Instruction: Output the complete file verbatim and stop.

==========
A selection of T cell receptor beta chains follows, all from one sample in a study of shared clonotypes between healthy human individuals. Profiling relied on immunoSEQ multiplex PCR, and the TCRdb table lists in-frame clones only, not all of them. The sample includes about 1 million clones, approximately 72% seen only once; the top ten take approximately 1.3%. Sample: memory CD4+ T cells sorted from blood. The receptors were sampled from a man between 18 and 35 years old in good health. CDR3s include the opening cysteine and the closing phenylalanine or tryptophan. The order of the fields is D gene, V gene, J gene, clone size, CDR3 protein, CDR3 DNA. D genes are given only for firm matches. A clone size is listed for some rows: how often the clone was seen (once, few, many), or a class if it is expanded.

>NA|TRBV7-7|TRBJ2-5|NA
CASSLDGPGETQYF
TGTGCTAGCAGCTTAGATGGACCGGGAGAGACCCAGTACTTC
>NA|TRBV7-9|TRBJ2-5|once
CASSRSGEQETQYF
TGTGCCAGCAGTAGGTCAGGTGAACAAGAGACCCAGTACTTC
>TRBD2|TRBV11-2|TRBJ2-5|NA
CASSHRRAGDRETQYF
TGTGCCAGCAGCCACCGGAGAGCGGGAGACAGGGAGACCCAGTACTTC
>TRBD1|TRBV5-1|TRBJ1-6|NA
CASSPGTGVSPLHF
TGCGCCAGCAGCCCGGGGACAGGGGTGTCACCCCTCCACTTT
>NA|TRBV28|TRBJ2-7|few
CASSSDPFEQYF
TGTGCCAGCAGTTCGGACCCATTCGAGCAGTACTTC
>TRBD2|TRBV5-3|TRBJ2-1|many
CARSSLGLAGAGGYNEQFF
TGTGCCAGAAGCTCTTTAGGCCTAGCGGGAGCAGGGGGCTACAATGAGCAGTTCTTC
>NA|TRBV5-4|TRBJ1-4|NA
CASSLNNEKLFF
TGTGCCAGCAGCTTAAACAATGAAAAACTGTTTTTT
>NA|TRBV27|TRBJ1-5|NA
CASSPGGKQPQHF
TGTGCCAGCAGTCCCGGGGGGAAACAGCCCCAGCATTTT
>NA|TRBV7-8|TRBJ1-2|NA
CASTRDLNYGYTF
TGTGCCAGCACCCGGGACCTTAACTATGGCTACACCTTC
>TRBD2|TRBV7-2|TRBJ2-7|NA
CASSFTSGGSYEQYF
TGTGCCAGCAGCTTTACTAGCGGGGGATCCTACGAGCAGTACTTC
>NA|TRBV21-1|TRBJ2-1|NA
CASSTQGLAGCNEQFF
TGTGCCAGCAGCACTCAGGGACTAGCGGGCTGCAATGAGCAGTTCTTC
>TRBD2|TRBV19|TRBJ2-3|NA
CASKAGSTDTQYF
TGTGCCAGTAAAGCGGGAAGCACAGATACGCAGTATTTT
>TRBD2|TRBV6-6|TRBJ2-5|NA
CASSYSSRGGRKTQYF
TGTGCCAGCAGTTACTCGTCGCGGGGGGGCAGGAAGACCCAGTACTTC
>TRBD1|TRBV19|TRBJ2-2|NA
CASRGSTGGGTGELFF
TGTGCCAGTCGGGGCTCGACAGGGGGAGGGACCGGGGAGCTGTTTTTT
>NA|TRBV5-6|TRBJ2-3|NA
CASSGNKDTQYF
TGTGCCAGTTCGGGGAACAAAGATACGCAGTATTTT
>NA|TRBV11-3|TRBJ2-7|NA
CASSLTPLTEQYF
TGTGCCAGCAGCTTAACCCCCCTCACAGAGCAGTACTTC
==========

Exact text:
A selection of T cell receptor beta chains follows, all from one sample in a study of shared clonotypes between healthy human individuals. Profiling relied on immunoSEQ multiplex PCR, and the TCRdb table lists in-frame clones only, not all of them. The sample includes about 1 million clones, approximately 72% seen only once; the top ten take approximately 1.3%. Sample: memory CD4+ T cells sorted from blood. The receptors were sampled from a man between 18 and 35 years old in good health. CDR3s include the opening cysteine and the closing phenylalanine or tryptophan. The order of the fields is D gene, V gene, J gene, clone size, CDR3 protein, CDR3 DNA. D genes are given only for firm matches. A clone size is listed for some rows: how often the clone was seen (once, few, many), or a class if it is expanded.

>NA|TRBV7-7|TRBJ2-5|NA
CASSLDGPGETQYF
TGTGCTAGCAGCTTAGATGGACCGGGAGAGACCCAGTACTTC
>NA|TRBV7-9|TRBJ2-5|once
CASSRSGEQETQYF
TGTGCCAGCAGTAGGTCAGGTGAACAAGAGACCCAGTACTTC
>TRBD2|TRBV11-2|TRBJ2-5|NA
CASSHRRAGDRETQYF
TGTGCCAGCAGCCACCGGAGAGCGGGAGACAGGGAGACCCAGTACTTC
>TRBD1|TRBV5-1|TRBJ1-6|NA
CASSPGTGVSPLHF
TGCGCCAGCAGCCCGGGGACAGGGGTGTCACCCCTCCACTTT
>NA|TRBV28|TRBJ2-7|few
CASSSDPFEQYF
TGTGCCAGCAGTTCGGACCCATTCGAGCAGTACTTC
>TRBD2|TRBV5-3|TRBJ2-1|many
CARSSLGLAGAGGYNEQFF
TGTGCCAGAAGCTCTTTAGGCCTAGCGGGAGCAGGGGGCTACAATGAGCAGTTCTTC
>NA|TRBV5-4|TRBJ1-4|NA
CASSLNNEKLFF
TGTGCCAGCAGCTTAAACAATGAAAAACTGTTTTTT
>NA|TRBV27|TRBJ1-5|NA
CASSPGGKQPQHF
TGTGCCAGCAGTCCCGGGGGGAAACAGCCCCAGCATTTT
>NA|TRBV7-8|TRBJ1-2|NA
CASTRDLNYGYTF
TGTGCCAGCACCCGGGACCTTAACTATGGCTACACCTTC
>TRBD2|TRBV7-2|TRBJ2-7|NA
CASSFTSGGSYEQYF
TGTGCCAGCAGCTTTACTAGCGGGGGATCCTACGAGCAGTACTTC
>NA|TRBV21-1|TRBJ2-1|NA
CASSTQGLAGCNEQFF
TGTGCCAGCAGCACTCAGGGACTAGCGGGCTGCAATGAGCAGTTCTTC
>TRBD2|TRBV19|TRBJ2-3|NA
CASKAGSTDTQYF
TGTGCCAGTAAAGCGGGAAGCACAGATACGCAGTATTTT
>TRBD2|TRBV6-6|TRBJ2-5|NA
CASSYSSRGGRKTQYF
TGTGCCAGCAGTTACTCGTCGCGGGGGGGCAGGAAGACCCAGTACTTC
>TRBD1|TRBV19|TRBJ2-2|NA
CASRGSTGGGTGELFF
TGTGCCAGTCGGGGCTCGACAGGGGGAGGGACCGGGGAGCTGTTTTTT
>NA|TRBV5-6|TRBJ2-3|NA
CASSGNKDTQYF
TGTGCCAGTTCGGGGAACAAAGATACGCAGTATTTT
>NA|TRBV11-3|TRBJ2-7|NA
CASSLTPLTEQYF
TGTGCCAGCAGCTTAACCCCCCTCACAGAGCAGTACTTC